Education and consciousness-raising

The memorandum rightly states that the disarmament policy must be supported and driven by an educated and conscious public opinion. “That is why the government attaches greater value to the stimulation of consciousness-raising regarding issues of peace and war.” It is satisfying that the authors of the memorandum are ready, “within the bounds of their possibilities,” to help consolidating the base of this educational work. It is satisfying also that they have in mind not only the Dutch Institute for Peace Issues, but also other private organizations and institutions active in this field. It is the task now of the organizations involved quickly to elaborate some proposals for this proposed cooperation.



I have tried to show that the memorandum does not draw the necessary conclusions from its own analysis of the contradictions of the deterrence philosophy. Precisely because one eventually ends up conforming to the current security system, in spite of the more or less outspoken criticism of it, there remains only very little room for a real disarmament policy. This certainly applies to the European situation, in which we are involved most. Through exaggeration of the risks connected to policy changes, the available margins are left unused. Sometimes it is not clear whether the government itself does not want this or that it fears a lack of agreement among the allies. It should be acknowledged that these restrictions are real as long as the Netherlands remains a member of NATO, and whether the possibilities outside of it will be bigger remains questionable. But the burden is on the people who regard NATO as the best way to achieve our goals and who want to frighten us against all alternatives.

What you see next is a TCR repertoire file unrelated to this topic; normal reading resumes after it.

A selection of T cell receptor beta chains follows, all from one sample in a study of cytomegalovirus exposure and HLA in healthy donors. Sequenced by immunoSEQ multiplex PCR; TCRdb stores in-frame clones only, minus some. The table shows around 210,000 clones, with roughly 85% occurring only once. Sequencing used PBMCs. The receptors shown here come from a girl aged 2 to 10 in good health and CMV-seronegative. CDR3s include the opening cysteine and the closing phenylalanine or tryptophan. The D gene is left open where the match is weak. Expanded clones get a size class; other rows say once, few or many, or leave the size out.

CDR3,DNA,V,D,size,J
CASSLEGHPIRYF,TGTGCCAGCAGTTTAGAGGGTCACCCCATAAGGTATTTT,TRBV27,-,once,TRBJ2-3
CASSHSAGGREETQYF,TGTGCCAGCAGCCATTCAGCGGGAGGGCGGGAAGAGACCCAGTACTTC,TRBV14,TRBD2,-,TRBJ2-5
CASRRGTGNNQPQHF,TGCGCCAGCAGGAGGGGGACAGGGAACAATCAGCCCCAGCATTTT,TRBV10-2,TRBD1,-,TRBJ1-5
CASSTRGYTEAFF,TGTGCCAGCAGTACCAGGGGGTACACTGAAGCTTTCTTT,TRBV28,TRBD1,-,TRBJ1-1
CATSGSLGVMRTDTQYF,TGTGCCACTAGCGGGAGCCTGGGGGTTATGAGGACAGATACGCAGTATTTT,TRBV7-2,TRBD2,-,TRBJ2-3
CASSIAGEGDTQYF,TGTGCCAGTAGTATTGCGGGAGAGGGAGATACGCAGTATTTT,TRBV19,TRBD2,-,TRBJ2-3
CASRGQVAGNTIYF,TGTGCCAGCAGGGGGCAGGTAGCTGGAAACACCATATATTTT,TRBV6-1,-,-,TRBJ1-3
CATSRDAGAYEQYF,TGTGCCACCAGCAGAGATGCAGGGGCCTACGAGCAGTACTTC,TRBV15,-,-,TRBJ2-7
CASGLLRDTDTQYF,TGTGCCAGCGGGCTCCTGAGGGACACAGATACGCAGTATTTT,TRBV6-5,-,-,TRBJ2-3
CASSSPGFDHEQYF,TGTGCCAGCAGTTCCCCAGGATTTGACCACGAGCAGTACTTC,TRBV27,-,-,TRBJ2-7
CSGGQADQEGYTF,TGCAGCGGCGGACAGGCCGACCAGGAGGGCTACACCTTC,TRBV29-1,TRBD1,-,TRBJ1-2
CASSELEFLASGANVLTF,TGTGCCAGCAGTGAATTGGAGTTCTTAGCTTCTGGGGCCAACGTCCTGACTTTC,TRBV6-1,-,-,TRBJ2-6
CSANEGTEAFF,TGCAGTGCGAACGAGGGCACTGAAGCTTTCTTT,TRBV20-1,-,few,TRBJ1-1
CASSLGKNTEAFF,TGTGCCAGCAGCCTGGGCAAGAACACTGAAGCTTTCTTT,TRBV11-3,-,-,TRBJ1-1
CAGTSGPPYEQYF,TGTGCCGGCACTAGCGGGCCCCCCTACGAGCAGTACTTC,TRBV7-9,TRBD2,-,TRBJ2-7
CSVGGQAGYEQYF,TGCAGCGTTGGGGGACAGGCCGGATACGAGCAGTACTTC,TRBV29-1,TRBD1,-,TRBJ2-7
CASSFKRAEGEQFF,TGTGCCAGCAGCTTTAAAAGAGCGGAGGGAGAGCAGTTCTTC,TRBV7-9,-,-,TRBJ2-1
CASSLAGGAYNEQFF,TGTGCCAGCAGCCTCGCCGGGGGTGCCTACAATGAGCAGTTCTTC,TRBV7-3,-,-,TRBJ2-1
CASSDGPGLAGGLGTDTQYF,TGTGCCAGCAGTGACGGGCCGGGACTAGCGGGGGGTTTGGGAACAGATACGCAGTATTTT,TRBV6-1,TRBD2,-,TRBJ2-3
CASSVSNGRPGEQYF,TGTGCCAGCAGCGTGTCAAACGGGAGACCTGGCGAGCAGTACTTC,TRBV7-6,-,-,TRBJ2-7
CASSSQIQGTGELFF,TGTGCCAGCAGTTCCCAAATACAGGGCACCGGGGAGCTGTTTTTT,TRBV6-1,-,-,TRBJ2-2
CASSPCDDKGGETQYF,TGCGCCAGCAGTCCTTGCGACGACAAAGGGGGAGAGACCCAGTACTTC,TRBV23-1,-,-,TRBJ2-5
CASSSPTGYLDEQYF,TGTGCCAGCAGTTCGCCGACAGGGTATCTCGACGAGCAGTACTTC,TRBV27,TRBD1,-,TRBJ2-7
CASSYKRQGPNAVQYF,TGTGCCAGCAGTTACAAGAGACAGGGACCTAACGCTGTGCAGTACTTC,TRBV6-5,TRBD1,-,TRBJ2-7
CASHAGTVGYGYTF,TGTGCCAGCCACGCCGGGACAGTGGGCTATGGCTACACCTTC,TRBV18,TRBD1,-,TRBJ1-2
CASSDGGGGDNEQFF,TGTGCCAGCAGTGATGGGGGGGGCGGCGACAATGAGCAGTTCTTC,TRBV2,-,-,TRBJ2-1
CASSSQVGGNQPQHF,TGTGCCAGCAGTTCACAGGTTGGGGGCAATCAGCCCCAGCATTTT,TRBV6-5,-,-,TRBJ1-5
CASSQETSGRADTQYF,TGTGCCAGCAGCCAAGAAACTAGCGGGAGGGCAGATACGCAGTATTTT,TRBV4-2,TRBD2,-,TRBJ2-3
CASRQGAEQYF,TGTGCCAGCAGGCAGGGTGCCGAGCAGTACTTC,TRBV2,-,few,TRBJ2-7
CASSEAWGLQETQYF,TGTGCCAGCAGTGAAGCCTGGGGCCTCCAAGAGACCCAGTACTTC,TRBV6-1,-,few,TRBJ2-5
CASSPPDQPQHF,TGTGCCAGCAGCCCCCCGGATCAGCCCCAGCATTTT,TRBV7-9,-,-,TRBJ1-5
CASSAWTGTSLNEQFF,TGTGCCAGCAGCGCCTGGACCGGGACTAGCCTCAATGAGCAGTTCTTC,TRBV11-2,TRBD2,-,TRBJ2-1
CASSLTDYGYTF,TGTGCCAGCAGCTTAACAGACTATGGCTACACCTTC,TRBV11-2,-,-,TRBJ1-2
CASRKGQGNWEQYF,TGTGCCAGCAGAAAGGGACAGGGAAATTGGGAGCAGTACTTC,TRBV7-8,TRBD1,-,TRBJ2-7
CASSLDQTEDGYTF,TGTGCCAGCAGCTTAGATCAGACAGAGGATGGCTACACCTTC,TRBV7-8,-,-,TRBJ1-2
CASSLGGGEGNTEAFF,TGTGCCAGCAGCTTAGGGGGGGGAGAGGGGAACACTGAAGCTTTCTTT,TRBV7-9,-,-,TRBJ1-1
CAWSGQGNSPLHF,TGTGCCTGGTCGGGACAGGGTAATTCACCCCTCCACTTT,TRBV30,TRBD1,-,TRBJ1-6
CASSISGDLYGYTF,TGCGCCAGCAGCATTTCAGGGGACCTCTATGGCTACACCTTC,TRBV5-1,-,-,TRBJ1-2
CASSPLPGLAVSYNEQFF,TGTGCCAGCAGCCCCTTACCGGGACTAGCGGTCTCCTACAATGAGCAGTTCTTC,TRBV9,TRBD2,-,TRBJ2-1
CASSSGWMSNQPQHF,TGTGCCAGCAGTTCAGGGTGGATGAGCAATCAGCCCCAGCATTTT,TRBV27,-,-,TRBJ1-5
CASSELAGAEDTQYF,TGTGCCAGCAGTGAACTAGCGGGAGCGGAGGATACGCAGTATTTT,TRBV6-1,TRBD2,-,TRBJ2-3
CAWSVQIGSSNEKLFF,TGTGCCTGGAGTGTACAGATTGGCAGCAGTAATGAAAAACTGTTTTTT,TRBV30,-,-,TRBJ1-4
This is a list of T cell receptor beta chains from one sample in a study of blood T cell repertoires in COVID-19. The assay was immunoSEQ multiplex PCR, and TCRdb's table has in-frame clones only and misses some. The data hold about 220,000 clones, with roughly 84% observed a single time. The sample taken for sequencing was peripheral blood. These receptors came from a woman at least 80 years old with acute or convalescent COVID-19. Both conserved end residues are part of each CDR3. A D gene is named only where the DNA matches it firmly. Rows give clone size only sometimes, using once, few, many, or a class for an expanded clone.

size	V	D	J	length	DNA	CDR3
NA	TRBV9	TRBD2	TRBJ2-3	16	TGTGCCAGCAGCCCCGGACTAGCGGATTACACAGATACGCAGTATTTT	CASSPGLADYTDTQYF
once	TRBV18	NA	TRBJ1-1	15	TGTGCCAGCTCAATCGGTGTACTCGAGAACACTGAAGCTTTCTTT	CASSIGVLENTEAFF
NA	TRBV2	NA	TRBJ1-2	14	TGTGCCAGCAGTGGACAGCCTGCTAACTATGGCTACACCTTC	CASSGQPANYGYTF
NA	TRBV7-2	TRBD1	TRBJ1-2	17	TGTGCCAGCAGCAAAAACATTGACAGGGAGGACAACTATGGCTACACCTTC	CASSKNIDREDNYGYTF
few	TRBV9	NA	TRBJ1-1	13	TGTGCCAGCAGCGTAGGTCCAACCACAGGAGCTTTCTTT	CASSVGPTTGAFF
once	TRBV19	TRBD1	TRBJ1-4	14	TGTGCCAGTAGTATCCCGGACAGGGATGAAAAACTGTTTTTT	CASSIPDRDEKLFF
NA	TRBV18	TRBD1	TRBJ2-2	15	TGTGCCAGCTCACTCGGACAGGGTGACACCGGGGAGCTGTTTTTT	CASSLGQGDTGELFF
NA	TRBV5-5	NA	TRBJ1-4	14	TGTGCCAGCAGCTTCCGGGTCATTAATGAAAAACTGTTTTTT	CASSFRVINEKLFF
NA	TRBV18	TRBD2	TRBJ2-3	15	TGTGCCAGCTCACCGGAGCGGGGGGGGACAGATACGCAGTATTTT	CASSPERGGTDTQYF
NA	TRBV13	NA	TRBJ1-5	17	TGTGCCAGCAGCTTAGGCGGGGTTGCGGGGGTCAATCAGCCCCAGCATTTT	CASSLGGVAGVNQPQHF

A different policy

Without breaking completely with NATO and its philosophy of deterrence in advance, once can certainly imagine some moves that break with the current situation enough to open up new perspectives on a less risky system. One could think about:

  • not basing the military deterrence on a very improbable, big and deliberate attack, but on controlling largely unplanned crisis situations
  • recognizing that tactical nuclear weapons can have as their only function the prevention of their use by the enemy; when they do not play a role anymore as a compensation for conventional weakness in crisis management, their number could be reduced drastically, even one-sidedly
  • in such a new strategy could fit logically also the issuing, possibly unilaterally, of a no-first-use-declaration and denuclearized zones in Europe
  • at the MBFR talks abandoning a common ceiling for conventional troops in Central Europe and accepting reductions in terms of percentage
  • stimulating the conversation about nuclear armament by bringing into the discussion the deployment of nuclear weapons on Dutch soil; renounce nuclear tasks by the Netherlands.
  • elaborating a policy regarding the West European integration, so that the danger of a West European nuclear force, also in its early stages, is prevented as effectively as possible.


Leiden, 24 June 1975

Philip P. Everts



[1] The government’s national security policy paper, “Defensienota” of 1974.

[i]The future of Europe, Standpoint of the Interchurch Peace Council, Voorburg, 1972.

[ii] Because I only had a copy, there are no direct references here to specific pages in the memorandum.

[iii]SIPRI Yearbook on World Armaments and Disarmament 1974, Stockholm, 1974, p. 64.

[iv] Cf. M.J. Brenner, ‘The tactical nuclear strategy and European defense: a critical reappraisal’, International Affairs 51 (1975) pp 1, 23-42.

[v] Quoted here: NIVV Summary Wapenfeiten (Facts of Arms) 1975, p 15

[vi] For example: SIPRI publication Force Reductions in Europe, Stockholm, 1974.

[vii] Quoted from The Military Balance, 1974-1975, London, 1974, p 101.

Philip E. Everts expresses disappointment and criticism over the Dutch government's memorandum on disarmament and security.

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International Institute for Social History, Amersterdam, Archief Interkerkelijk Vredesberaad, Notulen en vergaderstukken 1976, box 12.